Health care bill tucks in 5 percent tax on cosmetic procedures
Soothing classical music plays in the background as the surgeon snips thin threads hanging from the corners of the patient’s eyes.
Finished with the scissors, Dr. Daniel Teet tells her that everything went well in the hour-long procedure, adding that she should expect little discomfort during the six days until he removes her stitches. The Chicago woman, who asked that her name be withheld, appears relaxed and insists to observers in the operating room that she feels fine after the surgery that lifted and tightened her upper eyelids.
This is not her first trip to his Renaissance Cosmetic Surgery Center and Day Spa in Greensburg, she said. And if she wants to have something else done, she’ll be back.
Cosmetic surgeons say patients will continue to seek surgery despite a proposed 5 percent tax on elective cosmetic procedures that Senate Democrats buried within their 2,074-page health care bill as a way to trim its $849 billion price tag. Still, surgeons oppose the tax, arguing that it targets medical professionals, discriminates against women and most likely will fall short of the $5.8 billion lawmakers say it will generate over the next 10 years.
“I’m against it. Taxation has basically been on products produced and not on services rendered. Cosmetic surgery is primarily a surgical service rendered and should not be taxed,” said Teet, who holds four board certifications and has performed some 30,000 cosmetic surgery procedures.
“My patients won’t like it or agree with it, but they’ll pay it.”
Every year, millions of Americans undergo cosmetic surgery to enhance their appearance, increase their self-esteem, correct physical deformities or improve conditions that adversely affect their health. The tax, which would take effect Jan. 1, targets only elective procedures and would not apply to surgeries that correct birth defects or conditions arising from accidents, trauma or disfiguring illness.
Because elective cosmetic procedures outnumber those for medical reasons, millions of patients would be required to pay the tax each year, according to statistics compiled by the American Society of Plastic Surgeons.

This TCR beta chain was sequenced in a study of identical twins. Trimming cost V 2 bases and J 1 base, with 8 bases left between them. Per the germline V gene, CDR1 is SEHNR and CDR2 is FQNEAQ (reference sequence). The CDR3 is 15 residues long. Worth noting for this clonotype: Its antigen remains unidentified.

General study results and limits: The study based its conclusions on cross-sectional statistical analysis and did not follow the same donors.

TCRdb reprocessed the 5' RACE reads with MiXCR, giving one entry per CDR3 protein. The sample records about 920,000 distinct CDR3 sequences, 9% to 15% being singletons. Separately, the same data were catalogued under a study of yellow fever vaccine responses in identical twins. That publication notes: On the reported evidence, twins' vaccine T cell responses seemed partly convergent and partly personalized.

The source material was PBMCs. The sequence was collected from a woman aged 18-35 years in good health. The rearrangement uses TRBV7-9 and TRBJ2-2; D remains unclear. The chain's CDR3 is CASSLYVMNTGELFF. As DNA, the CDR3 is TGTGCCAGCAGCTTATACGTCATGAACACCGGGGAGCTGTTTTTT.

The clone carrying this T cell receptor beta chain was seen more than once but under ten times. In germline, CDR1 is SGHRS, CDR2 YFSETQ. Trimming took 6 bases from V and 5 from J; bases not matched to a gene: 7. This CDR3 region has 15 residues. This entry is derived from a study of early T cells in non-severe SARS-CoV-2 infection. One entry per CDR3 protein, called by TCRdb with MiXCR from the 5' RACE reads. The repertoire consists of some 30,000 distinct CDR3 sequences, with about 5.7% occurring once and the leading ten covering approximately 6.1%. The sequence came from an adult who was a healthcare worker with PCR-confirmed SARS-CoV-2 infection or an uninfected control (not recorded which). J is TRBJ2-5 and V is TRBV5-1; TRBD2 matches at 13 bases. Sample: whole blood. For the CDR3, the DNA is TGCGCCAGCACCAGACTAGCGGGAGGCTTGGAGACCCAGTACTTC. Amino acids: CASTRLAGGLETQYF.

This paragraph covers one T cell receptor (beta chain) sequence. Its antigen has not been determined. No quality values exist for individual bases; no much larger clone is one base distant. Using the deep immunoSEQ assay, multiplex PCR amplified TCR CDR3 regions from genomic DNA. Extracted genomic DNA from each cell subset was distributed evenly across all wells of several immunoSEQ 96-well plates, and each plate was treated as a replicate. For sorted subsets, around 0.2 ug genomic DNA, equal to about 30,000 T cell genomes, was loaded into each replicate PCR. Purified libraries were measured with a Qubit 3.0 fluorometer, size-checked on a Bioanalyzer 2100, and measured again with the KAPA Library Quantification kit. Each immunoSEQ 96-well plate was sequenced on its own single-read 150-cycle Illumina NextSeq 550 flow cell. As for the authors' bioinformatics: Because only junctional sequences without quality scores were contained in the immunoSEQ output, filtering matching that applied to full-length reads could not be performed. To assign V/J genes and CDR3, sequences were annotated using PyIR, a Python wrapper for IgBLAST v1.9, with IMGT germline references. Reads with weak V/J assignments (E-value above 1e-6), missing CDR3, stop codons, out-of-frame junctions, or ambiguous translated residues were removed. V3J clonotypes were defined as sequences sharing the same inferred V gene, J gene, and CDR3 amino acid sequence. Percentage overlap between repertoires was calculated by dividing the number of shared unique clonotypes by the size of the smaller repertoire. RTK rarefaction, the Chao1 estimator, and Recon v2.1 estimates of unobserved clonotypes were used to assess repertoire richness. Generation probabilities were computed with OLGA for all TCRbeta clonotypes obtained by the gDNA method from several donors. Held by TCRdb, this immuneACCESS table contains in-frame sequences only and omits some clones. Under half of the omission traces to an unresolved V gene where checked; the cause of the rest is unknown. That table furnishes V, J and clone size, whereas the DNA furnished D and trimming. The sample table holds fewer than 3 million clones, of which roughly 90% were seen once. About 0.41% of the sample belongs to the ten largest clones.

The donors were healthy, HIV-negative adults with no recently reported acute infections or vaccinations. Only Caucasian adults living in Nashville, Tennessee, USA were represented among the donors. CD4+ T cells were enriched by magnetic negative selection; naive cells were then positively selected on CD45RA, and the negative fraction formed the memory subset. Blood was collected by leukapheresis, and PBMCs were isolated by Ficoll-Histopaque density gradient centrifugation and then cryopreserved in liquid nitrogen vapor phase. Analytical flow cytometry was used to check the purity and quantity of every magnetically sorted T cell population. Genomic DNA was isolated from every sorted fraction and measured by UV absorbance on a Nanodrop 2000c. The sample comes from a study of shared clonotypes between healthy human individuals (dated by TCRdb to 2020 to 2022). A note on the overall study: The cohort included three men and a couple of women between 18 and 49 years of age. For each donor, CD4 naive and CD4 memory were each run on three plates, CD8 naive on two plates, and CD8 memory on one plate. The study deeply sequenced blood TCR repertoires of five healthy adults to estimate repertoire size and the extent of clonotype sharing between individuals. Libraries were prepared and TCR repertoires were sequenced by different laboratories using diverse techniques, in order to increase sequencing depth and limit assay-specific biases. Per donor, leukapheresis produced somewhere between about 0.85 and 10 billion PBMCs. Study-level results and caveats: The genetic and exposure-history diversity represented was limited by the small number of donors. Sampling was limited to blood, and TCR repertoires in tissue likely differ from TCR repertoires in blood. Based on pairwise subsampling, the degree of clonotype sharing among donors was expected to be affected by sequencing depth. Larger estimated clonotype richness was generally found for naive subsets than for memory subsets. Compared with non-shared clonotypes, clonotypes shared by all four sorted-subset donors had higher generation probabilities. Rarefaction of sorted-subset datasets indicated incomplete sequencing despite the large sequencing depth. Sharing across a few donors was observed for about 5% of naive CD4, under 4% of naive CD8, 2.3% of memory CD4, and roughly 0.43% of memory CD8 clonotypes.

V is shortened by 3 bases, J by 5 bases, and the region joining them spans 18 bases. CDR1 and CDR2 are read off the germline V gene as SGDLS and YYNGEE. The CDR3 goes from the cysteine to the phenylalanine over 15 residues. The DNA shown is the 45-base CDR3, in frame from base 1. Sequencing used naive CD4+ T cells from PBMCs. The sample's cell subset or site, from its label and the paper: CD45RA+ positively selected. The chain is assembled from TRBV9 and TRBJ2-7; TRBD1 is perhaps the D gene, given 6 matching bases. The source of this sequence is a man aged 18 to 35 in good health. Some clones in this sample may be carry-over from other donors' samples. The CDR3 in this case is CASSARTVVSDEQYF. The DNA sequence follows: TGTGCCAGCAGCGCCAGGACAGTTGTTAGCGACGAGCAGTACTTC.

Despite the worst recession since the Great Depression, there were 12.1 million cosmetic procedures performed last year in the United States, where women accounted for 91 percent of all patients, the organization reported. More than 10 million were cosmetic, minimally invasive procedures, while 4.9 million were reconstructive surgeries and 1.7 million were cosmetic surgical procedures.
Numbers for this year are not yet available.
Overall, surgeons agree most patients would not cancel surgery because of the proposed tax. Teet, for example, said his patients are “searching for surgical credentials and competency” and would be willing to pay a little extra.
Many surgeons say the tax on beauty will have the most impact upon the aging baby boomer population and the working class, particularly working women ages 35 to 50 with an average yearly income of $55,000. That group accounts for 86 percent of cosmetic surgery procedures, the American Academy of Cosmetic Surgeons reported.
“This is not a luxury tax on the rich,” said Dr. Raymond A. Capone Jr., a board certified plastic surgeon who maintains what he describes as “a body contouring practice” in the Shadyside Surgi-Center. “In Pittsburgh, particularly, most of our patients are hardworking women with kids.”
The average patient will take a hit on procedures such as face-lifts, breast augmentation and rhinoplasty, which cost thousands of dollars, surgeons say. The tax bite will be a little less severe for minimally invasive procedures such as Botox injections, laser resurfacing and laser hair removal.
Across the board, organizations representing cosmetic surgical professionals plan to fight the tax that they claim will open the door to future taxes on additional medical, legal and other professional services.
Any tax on surgical procedures is a bad tax, according to the 2500-member American Academy of Cosmetic Surgery, which maintains that the tax “is not the solution to funding a health care overhaul.” In a statement, Dr. Steven Hopping, the group’s immediate past president, said implementing the bill “would be a bad idea for patients and physicians.”
The 7,000-member American Society of Plastic Surgeons, whose members represent 94 percent of board-certified plastic surgeons in the United States, opposes all taxes on physicians, according to its president, Dr. Michael McGuire. He said in a statement: “Medical care should not be used as a tool to fix broken finances.”
Capone said he fears the tax could disrupt the physician-patient relationship. He said some patients inevitably will not be honest when discussing the reasons they seek surgery, in an effort to try to get insurance to pay for it and avoid the tax.
Because the lines between cosmetic and reconstructive surgeries often are blurred, the tax would leave determination of medical necessity up to auditors or a government agency, surgeons say. They argue that those reviews would create problems with privacy issues and enforcement that would negate benefits of revenue generated by the tax.
Similar taxes proposed in other states in recent years were rejected everywhere but New Jersey, where lawmakers in 2004 approved a 6 percent tax on elective cosmetic procedure. Since then, the amount of money collected from that state’s tax has been 59 percent short of projected estimates, according to the New Jersey Department of Taxation.
Surgeons say the federal government should learn from New Jersey’s mistake.
“I question whether it will be worth it,” said Dr. Lori Cherup, a board-certified plastic surgeon who operates the Radiance Plastic Surgery Society in Bridgeville. “I think it’s going to be a wash.”